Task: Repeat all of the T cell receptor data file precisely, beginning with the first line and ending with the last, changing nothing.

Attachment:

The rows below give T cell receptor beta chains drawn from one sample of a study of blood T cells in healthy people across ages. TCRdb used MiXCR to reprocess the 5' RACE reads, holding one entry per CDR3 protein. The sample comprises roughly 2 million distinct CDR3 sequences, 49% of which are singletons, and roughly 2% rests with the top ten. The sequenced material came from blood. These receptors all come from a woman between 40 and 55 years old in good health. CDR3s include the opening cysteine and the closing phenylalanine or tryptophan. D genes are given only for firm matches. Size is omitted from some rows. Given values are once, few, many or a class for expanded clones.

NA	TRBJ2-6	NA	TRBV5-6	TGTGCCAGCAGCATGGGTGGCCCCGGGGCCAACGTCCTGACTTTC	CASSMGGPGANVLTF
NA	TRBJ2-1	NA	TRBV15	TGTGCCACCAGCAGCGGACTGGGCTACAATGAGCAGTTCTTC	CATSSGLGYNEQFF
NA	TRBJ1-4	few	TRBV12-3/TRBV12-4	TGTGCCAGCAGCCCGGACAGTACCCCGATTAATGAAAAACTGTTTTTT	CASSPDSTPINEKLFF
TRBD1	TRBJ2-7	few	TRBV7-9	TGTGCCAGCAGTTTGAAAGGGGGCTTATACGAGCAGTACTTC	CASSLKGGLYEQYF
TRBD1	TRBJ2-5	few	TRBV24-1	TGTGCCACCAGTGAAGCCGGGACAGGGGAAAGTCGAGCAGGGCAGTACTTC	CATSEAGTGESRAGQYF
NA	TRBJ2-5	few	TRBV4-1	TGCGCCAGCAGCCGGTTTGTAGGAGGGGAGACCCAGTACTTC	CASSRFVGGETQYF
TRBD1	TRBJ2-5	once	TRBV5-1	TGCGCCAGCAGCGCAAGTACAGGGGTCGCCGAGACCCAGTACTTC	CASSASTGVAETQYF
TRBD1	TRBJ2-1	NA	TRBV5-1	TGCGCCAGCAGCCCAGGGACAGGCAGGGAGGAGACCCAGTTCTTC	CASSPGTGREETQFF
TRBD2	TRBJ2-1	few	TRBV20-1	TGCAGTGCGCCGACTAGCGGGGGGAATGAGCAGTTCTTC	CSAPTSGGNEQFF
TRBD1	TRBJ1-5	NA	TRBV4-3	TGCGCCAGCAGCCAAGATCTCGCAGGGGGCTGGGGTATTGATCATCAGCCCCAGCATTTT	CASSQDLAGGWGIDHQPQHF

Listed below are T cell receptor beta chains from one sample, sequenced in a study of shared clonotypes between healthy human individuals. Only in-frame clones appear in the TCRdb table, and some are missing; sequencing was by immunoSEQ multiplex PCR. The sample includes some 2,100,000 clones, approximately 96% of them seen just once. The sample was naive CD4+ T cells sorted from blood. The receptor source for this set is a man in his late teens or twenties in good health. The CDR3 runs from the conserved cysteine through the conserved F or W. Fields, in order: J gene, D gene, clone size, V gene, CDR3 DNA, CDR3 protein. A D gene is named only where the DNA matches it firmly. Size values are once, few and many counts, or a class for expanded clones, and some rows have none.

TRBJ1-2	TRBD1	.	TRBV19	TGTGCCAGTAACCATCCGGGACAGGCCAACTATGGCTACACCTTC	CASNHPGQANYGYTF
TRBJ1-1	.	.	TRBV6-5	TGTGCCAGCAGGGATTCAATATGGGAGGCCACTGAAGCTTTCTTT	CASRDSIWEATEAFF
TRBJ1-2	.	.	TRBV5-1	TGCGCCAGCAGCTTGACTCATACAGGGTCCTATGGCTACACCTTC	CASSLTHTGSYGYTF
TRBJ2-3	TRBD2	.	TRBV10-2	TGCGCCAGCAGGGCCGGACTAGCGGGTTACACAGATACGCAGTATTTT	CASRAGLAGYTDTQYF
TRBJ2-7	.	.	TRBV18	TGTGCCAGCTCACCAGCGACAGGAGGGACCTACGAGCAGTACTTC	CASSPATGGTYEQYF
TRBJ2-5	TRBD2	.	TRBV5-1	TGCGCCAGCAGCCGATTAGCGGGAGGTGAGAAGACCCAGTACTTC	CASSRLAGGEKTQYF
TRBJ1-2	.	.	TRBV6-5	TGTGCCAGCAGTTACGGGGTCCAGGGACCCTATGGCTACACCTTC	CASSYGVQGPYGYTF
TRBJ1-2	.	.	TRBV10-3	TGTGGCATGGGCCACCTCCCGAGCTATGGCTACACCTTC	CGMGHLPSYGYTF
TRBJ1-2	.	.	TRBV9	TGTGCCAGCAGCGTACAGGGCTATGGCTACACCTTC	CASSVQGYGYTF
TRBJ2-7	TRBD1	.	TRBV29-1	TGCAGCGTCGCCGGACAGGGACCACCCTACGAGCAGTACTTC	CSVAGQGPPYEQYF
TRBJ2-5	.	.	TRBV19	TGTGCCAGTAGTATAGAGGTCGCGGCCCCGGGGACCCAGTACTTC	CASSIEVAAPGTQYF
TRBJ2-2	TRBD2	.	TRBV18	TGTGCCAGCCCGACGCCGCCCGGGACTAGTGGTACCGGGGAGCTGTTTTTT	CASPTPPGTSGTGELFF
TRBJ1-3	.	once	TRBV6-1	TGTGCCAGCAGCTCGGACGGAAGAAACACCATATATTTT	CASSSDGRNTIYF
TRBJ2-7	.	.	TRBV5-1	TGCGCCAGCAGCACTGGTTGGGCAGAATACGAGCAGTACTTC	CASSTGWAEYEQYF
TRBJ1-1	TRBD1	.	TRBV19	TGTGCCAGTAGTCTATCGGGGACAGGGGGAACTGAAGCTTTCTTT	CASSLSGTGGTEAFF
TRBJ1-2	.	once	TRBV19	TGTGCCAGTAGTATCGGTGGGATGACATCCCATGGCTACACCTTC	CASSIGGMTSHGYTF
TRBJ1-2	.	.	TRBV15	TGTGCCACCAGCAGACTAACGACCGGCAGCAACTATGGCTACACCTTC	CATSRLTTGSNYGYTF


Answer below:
The rows below give T cell receptor beta chains drawn from one sample of a study of blood T cells in healthy people across ages. TCRdb used MiXCR to reprocess the 5' RACE reads, holding one entry per CDR3 protein. The sample comprises roughly 2 million distinct CDR3 sequences, 49% of which are singletons, and roughly 2% rests with the top ten. The sequenced material came from blood. These receptors all come from a woman between 40 and 55 years old in good health. CDR3s include the opening cysteine and the closing phenylalanine or tryptophan. D genes are given only for firm matches. Size is omitted from some rows. Given values are once, few, many or a class for expanded clones.

NA	TRBJ2-6	NA	TRBV5-6	TGTGCCAGCAGCATGGGTGGCCCCGGGGCCAACGTCCTGACTTTC	CASSMGGPGANVLTF
NA	TRBJ2-1	NA	TRBV15	TGTGCCACCAGCAGCGGACTGGGCTACAATGAGCAGTTCTTC	CATSSGLGYNEQFF
NA	TRBJ1-4	few	TRBV12-3/TRBV12-4	TGTGCCAGCAGCCCGGACAGTACCCCGATTAATGAAAAACTGTTTTTT	CASSPDSTPINEKLFF
TRBD1	TRBJ2-7	few	TRBV7-9	TGTGCCAGCAGTTTGAAAGGGGGCTTATACGAGCAGTACTTC	CASSLKGGLYEQYF
TRBD1	TRBJ2-5	few	TRBV24-1	TGTGCCACCAGTGAAGCCGGGACAGGGGAAAGTCGAGCAGGGCAGTACTTC	CATSEAGTGESRAGQYF
NA	TRBJ2-5	few	TRBV4-1	TGCGCCAGCAGCCGGTTTGTAGGAGGGGAGACCCAGTACTTC	CASSRFVGGETQYF
TRBD1	TRBJ2-5	once	TRBV5-1	TGCGCCAGCAGCGCAAGTACAGGGGTCGCCGAGACCCAGTACTTC	CASSASTGVAETQYF
TRBD1	TRBJ2-1	NA	TRBV5-1	TGCGCCAGCAGCCCAGGGACAGGCAGGGAGGAGACCCAGTTCTTC	CASSPGTGREETQFF
TRBD2	TRBJ2-1	few	TRBV20-1	TGCAGTGCGCCGACTAGCGGGGGGAATGAGCAGTTCTTC	CSAPTSGGNEQFF
TRBD1	TRBJ1-5	NA	TRBV4-3	TGCGCCAGCAGCCAAGATCTCGCAGGGGGCTGGGGTATTGATCATCAGCCCCAGCATTTT	CASSQDLAGGWGIDHQPQHF

Listed below are T cell receptor beta chains from one sample, sequenced in a study of shared clonotypes between healthy human individuals. Only in-frame clones appear in the TCRdb table, and some are missing; sequencing was by immunoSEQ multiplex PCR. The sample includes some 2,100,000 clones, approximately 96% of them seen just once. The sample was naive CD4+ T cells sorted from blood. The receptor source for this set is a man in his late teens or twenties in good health. The CDR3 runs from the conserved cysteine through the conserved F or W. Fields, in order: J gene, D gene, clone size, V gene, CDR3 DNA, CDR3 protein. A D gene is named only where the DNA matches it firmly. Size values are once, few and many counts, or a class for expanded clones, and some rows have none.

TRBJ1-2	TRBD1	.	TRBV19	TGTGCCAGTAACCATCCGGGACAGGCCAACTATGGCTACACCTTC	CASNHPGQANYGYTF
TRBJ1-1	.	.	TRBV6-5	TGTGCCAGCAGGGATTCAATATGGGAGGCCACTGAAGCTTTCTTT	CASRDSIWEATEAFF
TRBJ1-2	.	.	TRBV5-1	TGCGCCAGCAGCTTGACTCATACAGGGTCCTATGGCTACACCTTC	CASSLTHTGSYGYTF
TRBJ2-3	TRBD2	.	TRBV10-2	TGCGCCAGCAGGGCCGGACTAGCGGGTTACACAGATACGCAGTATTTT	CASRAGLAGYTDTQYF
TRBJ2-7	.	.	TRBV18	TGTGCCAGCTCACCAGCGACAGGAGGGACCTACGAGCAGTACTTC	CASSPATGGTYEQYF
TRBJ2-5	TRBD2	.	TRBV5-1	TGCGCCAGCAGCCGATTAGCGGGAGGTGAGAAGACCCAGTACTTC	CASSRLAGGEKTQYF
TRBJ1-2	.	.	TRBV6-5	TGTGCCAGCAGTTACGGGGTCCAGGGACCCTATGGCTACACCTTC	CASSYGVQGPYGYTF
TRBJ1-2	.	.	TRBV10-3	TGTGGCATGGGCCACCTCCCGAGCTATGGCTACACCTTC	CGMGHLPSYGYTF
TRBJ1-2	.	.	TRBV9	TGTGCCAGCAGCGTACAGGGCTATGGCTACACCTTC	CASSVQGYGYTF
TRBJ2-7	TRBD1	.	TRBV29-1	TGCAGCGTCGCCGGACAGGGACCACCCTACGAGCAGTACTTC	CSVAGQGPPYEQYF
TRBJ2-5	.	.	TRBV19	TGTGCCAGTAGTATAGAGGTCGCGGCCCCGGGGACCCAGTACTTC	CASSIEVAAPGTQYF
TRBJ2-2	TRBD2	.	TRBV18	TGTGCCAGCCCGACGCCGCCCGGGACTAGTGGTACCGGGGAGCTGTTTTTT	CASPTPPGTSGTGELFF
TRBJ1-3	.	once	TRBV6-1	TGTGCCAGCAGCTCGGACGGAAGAAACACCATATATTTT	CASSSDGRNTIYF
TRBJ2-7	.	.	TRBV5-1	TGCGCCAGCAGCACTGGTTGGGCAGAATACGAGCAGTACTTC	CASSTGWAEYEQYF
TRBJ1-1	TRBD1	.	TRBV19	TGTGCCAGTAGTCTATCGGGGACAGGGGGAACTGAAGCTTTCTTT	CASSLSGTGGTEAFF
TRBJ1-2	.	once	TRBV19	TGTGCCAGTAGTATCGGTGGGATGACATCCCATGGCTACACCTTC	CASSIGGMTSHGYTF
TRBJ1-2	.	.	TRBV15	TGTGCCACCAGCAGACTAACGACCGGCAGCAACTATGGCTACACCTTC	CATSRLTTGSNYGYTF